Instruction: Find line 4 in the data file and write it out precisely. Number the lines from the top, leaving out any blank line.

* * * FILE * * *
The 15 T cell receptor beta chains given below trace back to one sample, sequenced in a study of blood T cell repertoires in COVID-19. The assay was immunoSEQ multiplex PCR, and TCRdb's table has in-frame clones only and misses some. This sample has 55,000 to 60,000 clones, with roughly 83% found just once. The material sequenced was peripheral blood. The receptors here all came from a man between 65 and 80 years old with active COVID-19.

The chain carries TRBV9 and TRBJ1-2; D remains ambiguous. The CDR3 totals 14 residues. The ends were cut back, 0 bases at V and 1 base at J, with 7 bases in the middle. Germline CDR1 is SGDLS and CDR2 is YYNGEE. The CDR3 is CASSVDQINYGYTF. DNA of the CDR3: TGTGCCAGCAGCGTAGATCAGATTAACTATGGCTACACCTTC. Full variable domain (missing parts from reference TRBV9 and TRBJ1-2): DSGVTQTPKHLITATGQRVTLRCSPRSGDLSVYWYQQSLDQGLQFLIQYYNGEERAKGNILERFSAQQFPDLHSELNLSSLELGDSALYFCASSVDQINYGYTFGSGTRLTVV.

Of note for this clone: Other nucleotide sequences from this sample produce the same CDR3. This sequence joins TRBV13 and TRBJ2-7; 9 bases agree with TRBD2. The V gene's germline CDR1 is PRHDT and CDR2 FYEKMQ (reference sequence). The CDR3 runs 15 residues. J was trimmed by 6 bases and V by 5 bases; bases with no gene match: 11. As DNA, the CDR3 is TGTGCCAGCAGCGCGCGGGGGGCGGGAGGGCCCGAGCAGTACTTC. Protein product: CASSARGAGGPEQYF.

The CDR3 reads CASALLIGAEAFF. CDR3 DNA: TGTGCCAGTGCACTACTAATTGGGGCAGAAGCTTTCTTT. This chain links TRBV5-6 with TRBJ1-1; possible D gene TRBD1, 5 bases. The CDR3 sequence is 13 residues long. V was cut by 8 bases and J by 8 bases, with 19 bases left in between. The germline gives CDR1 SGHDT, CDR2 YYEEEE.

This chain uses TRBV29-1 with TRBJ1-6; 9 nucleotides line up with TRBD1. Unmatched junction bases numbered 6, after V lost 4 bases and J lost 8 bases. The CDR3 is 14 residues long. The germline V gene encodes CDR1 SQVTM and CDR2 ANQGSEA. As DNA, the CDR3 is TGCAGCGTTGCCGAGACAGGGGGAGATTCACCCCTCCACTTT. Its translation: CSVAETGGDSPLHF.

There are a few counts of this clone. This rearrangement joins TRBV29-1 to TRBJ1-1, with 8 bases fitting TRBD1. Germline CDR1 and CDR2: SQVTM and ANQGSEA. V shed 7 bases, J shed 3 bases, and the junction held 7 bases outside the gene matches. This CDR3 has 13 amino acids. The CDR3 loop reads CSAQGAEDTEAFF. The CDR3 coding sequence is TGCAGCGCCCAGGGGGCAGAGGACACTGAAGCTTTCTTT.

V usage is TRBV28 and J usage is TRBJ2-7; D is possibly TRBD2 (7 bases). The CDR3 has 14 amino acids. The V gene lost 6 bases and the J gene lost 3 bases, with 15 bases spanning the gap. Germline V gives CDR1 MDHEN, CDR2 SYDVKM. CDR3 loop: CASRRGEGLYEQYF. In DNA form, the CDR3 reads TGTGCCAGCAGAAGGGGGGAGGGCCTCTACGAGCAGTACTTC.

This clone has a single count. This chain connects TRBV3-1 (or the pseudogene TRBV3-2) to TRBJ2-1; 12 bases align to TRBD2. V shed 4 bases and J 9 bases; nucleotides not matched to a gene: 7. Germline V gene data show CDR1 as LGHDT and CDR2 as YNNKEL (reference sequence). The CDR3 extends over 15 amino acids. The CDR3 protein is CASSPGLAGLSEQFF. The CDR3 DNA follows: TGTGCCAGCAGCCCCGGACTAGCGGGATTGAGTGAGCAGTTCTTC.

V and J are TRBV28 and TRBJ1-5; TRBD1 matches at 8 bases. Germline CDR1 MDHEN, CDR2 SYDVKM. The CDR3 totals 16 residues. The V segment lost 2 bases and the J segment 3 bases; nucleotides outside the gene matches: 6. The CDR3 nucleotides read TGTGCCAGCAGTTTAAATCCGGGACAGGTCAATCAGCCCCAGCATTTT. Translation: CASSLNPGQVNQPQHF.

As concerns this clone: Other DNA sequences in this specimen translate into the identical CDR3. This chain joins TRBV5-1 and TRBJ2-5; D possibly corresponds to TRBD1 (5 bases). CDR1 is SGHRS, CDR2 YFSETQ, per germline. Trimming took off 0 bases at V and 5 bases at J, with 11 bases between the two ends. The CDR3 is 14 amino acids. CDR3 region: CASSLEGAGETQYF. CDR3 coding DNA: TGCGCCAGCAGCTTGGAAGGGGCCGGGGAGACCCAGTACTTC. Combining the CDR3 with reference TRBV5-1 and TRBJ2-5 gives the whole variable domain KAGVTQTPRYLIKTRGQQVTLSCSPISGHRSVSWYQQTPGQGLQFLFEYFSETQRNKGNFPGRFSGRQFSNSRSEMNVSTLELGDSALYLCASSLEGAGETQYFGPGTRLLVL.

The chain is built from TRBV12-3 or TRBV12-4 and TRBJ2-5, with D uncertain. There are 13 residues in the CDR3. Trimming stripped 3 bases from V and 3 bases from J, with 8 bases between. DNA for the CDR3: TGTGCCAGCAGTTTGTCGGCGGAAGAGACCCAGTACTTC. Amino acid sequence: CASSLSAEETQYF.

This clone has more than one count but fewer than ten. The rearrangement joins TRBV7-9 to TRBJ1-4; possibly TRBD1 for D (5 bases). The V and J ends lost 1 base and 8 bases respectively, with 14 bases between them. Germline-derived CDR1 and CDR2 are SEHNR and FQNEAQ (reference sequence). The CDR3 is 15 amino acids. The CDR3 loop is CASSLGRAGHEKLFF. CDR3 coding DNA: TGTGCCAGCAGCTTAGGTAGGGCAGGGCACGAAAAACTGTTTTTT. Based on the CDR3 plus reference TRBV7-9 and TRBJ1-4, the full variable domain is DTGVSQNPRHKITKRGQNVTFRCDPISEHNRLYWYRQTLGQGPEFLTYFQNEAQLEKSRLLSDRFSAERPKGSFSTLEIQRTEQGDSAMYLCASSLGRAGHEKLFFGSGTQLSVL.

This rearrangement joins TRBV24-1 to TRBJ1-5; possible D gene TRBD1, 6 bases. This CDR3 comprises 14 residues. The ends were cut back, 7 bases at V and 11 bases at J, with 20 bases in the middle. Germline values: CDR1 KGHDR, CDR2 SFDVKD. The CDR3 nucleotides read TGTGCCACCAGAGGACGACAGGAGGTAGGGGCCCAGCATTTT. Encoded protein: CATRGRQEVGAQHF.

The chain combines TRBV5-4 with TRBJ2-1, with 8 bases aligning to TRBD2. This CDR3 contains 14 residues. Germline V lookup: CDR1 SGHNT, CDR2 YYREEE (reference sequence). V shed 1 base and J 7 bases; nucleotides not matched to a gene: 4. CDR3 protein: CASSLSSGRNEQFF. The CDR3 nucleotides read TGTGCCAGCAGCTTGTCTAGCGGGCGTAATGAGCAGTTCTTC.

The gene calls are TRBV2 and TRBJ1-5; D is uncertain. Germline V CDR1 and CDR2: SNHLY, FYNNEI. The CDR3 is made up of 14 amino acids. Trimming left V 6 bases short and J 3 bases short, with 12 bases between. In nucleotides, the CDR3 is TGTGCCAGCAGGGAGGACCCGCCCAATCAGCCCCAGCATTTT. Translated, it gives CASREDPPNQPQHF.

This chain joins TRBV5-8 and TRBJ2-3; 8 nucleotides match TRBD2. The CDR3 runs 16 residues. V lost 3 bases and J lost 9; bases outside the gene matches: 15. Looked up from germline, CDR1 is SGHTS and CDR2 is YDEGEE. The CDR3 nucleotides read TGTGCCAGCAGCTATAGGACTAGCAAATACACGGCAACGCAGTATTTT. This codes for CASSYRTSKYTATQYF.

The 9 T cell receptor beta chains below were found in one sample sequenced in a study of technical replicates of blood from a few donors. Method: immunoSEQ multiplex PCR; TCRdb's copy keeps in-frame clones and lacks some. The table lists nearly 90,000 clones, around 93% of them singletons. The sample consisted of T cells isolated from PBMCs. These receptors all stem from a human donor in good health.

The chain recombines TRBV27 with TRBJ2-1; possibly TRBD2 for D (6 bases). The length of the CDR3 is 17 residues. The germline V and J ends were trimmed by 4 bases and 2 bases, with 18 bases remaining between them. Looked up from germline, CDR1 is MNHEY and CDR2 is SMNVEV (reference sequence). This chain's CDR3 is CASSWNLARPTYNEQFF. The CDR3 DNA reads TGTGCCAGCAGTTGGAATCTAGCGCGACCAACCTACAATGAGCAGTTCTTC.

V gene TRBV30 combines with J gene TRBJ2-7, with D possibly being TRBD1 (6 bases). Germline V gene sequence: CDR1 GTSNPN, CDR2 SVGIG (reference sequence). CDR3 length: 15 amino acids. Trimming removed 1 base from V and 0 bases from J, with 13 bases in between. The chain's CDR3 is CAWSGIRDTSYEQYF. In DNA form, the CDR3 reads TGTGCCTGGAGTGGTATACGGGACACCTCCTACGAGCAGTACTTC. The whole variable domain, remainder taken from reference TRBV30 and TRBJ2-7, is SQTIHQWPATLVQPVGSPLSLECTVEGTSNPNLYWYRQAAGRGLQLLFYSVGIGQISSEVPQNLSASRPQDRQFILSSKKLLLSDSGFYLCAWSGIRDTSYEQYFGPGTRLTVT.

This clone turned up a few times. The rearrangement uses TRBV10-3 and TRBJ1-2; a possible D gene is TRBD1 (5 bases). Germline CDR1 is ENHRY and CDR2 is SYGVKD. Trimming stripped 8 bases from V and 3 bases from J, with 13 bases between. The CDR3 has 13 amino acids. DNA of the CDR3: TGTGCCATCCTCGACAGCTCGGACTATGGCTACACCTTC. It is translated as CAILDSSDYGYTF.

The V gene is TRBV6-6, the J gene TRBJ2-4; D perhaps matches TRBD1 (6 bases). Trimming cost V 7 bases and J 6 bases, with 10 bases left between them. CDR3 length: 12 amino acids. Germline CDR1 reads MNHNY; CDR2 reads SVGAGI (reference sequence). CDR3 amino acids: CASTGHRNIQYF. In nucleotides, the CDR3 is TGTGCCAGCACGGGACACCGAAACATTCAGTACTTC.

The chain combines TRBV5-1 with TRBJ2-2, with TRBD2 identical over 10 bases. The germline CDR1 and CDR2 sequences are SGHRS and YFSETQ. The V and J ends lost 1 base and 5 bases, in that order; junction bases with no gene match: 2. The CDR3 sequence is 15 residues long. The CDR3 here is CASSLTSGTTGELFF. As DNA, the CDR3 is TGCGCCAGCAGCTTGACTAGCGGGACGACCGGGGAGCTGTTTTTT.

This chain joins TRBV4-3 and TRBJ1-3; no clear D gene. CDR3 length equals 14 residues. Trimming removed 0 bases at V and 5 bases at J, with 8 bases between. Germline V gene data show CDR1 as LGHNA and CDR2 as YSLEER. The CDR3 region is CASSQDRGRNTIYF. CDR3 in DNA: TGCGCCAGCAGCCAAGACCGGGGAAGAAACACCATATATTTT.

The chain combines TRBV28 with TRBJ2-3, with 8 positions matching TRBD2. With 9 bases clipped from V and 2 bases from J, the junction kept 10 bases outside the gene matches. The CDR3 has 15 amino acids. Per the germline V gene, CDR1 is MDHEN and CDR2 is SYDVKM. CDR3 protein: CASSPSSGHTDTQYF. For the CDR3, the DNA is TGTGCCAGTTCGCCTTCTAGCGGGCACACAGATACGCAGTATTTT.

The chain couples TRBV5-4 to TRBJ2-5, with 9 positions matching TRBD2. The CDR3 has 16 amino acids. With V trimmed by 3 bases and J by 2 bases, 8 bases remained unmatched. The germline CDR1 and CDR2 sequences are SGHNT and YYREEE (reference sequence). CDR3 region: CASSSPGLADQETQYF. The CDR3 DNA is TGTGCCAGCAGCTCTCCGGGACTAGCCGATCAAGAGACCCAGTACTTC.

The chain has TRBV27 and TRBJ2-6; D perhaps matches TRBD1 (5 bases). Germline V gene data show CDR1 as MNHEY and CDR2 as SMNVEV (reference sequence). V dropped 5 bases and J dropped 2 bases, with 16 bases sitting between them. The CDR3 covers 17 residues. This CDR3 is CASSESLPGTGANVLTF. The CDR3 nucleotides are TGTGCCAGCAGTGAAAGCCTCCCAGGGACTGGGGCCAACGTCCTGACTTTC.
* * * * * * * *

The CDR3 reads CASALLIGAEAFF. CDR3 DNA: TGTGCCAGTGCACTACTAATTGGGGCAGAAGCTTTCTTT. This chain links TRBV5-6 with TRBJ1-1; possible D gene TRBD1, 5 bases. The CDR3 sequence is 13 residues long. V was cut by 8 bases and J by 8 bases, with 19 bases left in between. The germline gives CDR1 SGHDT, CDR2 YYEEEE.